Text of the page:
Long-term investors in equity should not allow the general elections to trigger a change in their overall plans or asset allocation to deal with the volatility that accompanies such a short-term event
Long-term investors in equity should not allow the general elections to trigger a change in their overall plans or asset allocation to deal with the volatility that accompanies such a short-term event. The responsibility of managing the sharp swings and uncertainties surrounding the market lies with professional fund managers. Sunita Abraham asks fund managers if the general elections warrant a revision in the selection of stocks and sectors of a mutual fund, and to list out investment themes that can weather any election outcome well and is suited to bring some stability in a volatile market.
Elections are transitory, don’t warrant change in portfolio
Taher Badshah, Chief Investment Officer, equities, Invesco Mutual Fund
Our philosophy as an asset manager is to identify good businesses. From a portfolio construction perspective, we look at investing in businesses that display lasting competitive advantages, above-average growth rates over a fairly long period and reasonable valuations. More importantly, we identify companies that are able to demonstrate these qualities on a more consistent basis across business cycles and have the ability to withstand the impact of transitory events. From our investment process perspective, we treat elections as fairly transitory with relatively low implications for any business when considered over an investment horizon of two to five years.
Typically, the impact of elections on equity markets is seen over a narrow window of six months before and three months after the election outcome. While themes such as rural consumption driven by populist measures and infrastructure push attract investors, we do not see great merit in making meaningful changes to our portfolio for such short periods before or after elections.
2019 will be the year of systematic investment
S. Naren, Chief Investment Officer, ICICI Prudential Mutual Fund
Election years typically tend to be volatile for equity markets, as was seen in 2004, 2009 and 2014. There is potential for volatility in 2019 as well. But markets are no longer overvalued. Both mid-caps and small-caps are more fairly valued today. In the large-cap space, barring about 10-odd mega-caps, the rest of the market has become relatively cheaper. We believe the best way to navigate this volatility is through systematic investment plans (SIPs). Hence, we recommend 2019 as the year of SIPs to investors.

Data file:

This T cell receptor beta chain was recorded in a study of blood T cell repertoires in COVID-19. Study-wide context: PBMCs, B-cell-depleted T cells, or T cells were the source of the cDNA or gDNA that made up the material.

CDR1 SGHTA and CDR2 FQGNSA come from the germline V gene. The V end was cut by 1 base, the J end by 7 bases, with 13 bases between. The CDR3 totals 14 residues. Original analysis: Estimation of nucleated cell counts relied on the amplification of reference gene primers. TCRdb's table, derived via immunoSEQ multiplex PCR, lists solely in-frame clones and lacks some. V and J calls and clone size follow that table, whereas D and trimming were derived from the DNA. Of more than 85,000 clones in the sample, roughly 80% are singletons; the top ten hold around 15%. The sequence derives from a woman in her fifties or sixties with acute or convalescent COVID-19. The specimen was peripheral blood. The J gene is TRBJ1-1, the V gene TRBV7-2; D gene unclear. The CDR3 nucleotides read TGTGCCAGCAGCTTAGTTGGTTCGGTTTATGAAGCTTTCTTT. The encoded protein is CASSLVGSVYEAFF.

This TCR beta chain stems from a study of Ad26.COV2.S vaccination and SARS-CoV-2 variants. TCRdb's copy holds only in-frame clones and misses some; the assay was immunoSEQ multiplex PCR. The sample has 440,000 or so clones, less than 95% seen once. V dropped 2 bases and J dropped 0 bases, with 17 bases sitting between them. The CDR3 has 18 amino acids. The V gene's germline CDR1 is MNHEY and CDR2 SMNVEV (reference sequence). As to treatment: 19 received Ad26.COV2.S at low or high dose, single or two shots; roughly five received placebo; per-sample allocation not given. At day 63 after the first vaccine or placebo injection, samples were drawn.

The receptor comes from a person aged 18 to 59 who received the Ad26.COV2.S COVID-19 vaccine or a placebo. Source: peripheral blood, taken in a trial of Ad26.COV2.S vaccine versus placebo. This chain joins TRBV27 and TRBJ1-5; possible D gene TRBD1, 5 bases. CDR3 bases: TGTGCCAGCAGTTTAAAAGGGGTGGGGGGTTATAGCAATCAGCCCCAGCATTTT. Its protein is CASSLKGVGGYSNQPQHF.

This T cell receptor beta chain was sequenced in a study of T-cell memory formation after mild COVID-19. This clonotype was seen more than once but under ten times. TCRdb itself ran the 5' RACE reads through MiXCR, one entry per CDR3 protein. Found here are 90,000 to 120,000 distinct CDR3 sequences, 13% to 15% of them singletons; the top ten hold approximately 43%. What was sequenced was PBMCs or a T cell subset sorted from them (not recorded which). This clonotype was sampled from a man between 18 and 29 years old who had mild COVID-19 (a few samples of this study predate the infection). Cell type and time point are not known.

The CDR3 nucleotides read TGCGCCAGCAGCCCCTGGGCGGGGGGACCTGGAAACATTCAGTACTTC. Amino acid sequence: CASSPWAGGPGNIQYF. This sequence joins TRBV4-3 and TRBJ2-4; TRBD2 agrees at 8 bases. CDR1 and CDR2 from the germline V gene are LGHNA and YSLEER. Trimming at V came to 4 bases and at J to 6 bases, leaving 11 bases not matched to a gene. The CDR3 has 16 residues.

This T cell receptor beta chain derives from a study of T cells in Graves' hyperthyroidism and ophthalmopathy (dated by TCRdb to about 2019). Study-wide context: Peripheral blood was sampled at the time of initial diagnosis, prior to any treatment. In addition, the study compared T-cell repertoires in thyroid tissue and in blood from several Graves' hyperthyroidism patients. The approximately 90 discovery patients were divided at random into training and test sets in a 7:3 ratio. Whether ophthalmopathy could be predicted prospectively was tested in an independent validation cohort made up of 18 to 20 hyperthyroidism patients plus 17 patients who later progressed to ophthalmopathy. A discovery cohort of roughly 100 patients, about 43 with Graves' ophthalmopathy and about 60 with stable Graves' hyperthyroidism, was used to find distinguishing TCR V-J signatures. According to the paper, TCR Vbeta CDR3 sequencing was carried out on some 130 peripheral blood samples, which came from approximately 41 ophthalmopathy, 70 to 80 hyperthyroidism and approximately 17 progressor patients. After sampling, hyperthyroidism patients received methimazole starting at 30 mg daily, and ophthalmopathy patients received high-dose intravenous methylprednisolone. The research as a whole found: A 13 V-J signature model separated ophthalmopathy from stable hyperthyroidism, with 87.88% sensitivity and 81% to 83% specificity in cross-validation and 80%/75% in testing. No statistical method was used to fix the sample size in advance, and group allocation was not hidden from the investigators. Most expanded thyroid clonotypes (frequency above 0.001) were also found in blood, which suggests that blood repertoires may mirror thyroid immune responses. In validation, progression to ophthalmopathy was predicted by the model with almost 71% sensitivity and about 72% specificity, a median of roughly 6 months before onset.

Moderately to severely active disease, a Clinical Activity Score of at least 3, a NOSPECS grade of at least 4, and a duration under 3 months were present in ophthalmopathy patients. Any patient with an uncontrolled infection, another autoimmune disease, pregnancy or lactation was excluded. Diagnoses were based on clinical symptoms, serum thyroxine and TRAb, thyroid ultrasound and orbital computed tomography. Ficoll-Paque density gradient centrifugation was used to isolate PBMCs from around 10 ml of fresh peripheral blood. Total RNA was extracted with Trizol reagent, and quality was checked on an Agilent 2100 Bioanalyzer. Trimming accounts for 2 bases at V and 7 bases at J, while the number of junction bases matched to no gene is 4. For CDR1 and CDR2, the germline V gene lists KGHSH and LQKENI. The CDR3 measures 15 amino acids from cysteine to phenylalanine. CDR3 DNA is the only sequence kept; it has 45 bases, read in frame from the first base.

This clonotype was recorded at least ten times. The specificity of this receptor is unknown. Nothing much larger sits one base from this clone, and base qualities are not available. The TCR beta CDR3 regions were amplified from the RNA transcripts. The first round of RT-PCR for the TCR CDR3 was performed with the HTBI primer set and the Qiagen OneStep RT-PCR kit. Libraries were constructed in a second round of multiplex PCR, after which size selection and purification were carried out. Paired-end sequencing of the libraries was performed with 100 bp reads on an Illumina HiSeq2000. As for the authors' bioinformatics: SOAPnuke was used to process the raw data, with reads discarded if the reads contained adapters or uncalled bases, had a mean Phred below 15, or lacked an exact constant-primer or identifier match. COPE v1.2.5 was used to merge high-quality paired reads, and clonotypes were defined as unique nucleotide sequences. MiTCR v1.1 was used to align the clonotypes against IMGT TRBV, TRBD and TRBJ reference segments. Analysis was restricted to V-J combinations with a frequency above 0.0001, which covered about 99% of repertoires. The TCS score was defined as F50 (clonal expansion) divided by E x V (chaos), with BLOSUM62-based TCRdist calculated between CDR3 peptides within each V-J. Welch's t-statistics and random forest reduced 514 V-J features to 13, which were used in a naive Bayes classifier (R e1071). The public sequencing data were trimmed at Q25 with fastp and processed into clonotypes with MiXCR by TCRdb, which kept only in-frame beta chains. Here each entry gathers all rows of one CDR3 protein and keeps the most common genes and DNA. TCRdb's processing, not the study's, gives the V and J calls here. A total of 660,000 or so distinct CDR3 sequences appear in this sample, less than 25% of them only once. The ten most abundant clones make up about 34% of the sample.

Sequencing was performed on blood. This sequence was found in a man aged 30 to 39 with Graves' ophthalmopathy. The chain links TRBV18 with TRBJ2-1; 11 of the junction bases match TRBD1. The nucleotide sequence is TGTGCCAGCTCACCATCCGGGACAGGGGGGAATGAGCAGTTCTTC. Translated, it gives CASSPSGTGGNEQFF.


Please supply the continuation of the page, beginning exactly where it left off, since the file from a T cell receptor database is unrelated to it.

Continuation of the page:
We will prefer investing in stocks that are available at cheap valuations, with low leverage and where implied growth assumptions are low. We are positive on the banking space. The earnings cycle looks good. Clearly, there was a problem earlier since earnings have come down as a percentage of GDP. Going forward, we believe these numbers will improve.
There is need for increased financial savings in the economy since we believe it is not sustainable for the Reserve Bank of India to do open-market operations on this year’s scale.
Market volatility an opportunity for long-term equity investors
Roopali Prabhu, Director and head of investment products, Sanctum Wealth Management
For the core portfolio, fundamental factors drive our decisions and our research indicates that election impact dissipates over longer investment horizons. The past year has seen big corrections in the small- and mid-cap space, and we are seeing pockets of value emerging. If the overall risk-return profile allows for adding exposure, any correction around elections could create entry opportunities for long-term investors.
Based on individual expectations around the election outcome, investors could utilize tactical overlays through exchange-traded funds. While election outcomes don’t generally determine long-term market returns, the outcome of certain themes (for example, infrastructure) are linked to government policies. Some themes such as consumption are relatively more insulated. We will focus on investment themes and sectoral allocations after clarity on the election result. However, weights to structural themes can be adjusted before the elections if the market offers reasonable entry valuations.
Stock selection will not depend on election outcome
Mihir Vora, Director and Chief Investment Officer, Max Life Insurance
The broad market correction is hidden by the resilience in the Nifty which has been held up by about 10 stocks. Outside this narrow universe, the stock price declines have been very sharp. In a way, we have already seen a market correction.
In the run-up to the election, it looks like any combination of alliances is possible; so we would not place bets on any particular outcome. The history of 2004 (Nifty down 20% in two days) and 2009 (Nifty up 18% in a day) shows that election outcomes can be very unexpected. However, the priorities for any government will be the same—encourage investment, keeping consumption robust and reducing inequalities. It is also a source of comfort that some of the most important reforms in the Indian economy have happened in the era of coalition governments.
Our portfolio is biased in favour of consumer staples, private sector banks and exporters like information technology and pharma. We will look to add auto, capital goods and construction depending on data improving in these segments